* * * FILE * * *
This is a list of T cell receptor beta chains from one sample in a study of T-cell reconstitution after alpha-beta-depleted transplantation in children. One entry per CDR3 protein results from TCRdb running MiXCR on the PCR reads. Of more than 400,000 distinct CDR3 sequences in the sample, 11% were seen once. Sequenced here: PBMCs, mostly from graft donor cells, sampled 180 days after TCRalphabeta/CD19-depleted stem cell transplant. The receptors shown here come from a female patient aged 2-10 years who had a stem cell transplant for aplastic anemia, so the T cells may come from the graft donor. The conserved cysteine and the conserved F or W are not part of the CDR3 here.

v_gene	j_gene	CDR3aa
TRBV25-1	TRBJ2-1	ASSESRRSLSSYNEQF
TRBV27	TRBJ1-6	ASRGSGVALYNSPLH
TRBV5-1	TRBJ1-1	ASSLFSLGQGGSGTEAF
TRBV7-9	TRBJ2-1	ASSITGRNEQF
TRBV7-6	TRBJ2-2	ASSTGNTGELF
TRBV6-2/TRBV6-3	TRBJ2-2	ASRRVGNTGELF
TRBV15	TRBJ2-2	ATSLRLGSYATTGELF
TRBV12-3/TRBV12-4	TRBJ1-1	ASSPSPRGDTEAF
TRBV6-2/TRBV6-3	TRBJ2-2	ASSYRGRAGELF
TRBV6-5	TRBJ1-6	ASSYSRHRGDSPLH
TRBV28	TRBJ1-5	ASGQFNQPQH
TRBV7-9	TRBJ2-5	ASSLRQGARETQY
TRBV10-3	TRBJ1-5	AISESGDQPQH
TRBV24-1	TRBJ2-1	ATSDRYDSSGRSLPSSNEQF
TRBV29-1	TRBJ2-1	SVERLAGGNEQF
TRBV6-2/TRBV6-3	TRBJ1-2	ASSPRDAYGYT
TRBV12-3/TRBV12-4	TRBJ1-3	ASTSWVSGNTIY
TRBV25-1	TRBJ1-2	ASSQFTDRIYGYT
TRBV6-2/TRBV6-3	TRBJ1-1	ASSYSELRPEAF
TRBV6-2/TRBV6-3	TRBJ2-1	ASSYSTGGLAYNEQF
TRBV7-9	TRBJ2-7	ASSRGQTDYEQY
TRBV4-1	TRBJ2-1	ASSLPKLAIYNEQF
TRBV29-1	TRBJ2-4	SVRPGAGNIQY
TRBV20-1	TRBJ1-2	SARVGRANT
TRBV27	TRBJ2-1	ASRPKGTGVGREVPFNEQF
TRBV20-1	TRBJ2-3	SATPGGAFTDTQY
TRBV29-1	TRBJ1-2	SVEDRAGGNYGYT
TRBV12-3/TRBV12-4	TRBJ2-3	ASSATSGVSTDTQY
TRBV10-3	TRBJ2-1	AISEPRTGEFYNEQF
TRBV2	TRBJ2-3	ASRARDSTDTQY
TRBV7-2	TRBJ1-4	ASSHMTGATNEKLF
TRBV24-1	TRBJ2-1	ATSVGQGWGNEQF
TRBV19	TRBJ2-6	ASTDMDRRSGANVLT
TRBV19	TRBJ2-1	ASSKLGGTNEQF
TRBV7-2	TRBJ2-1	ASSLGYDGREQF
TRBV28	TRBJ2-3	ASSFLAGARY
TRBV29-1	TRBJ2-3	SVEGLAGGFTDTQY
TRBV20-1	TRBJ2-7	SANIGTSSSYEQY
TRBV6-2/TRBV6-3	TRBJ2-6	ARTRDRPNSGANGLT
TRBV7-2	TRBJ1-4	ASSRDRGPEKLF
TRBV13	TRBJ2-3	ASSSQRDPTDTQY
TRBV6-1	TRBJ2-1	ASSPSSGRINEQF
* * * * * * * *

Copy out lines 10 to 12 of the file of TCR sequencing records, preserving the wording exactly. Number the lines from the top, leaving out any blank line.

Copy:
TRBV12-3/TRBV12-4	TRBJ1-1	ASSPSPRGDTEAF
TRBV6-2/TRBV6-3	TRBJ2-2	ASSYRGRAGELF
TRBV6-5	TRBJ1-6	ASSYSRHRGDSPLH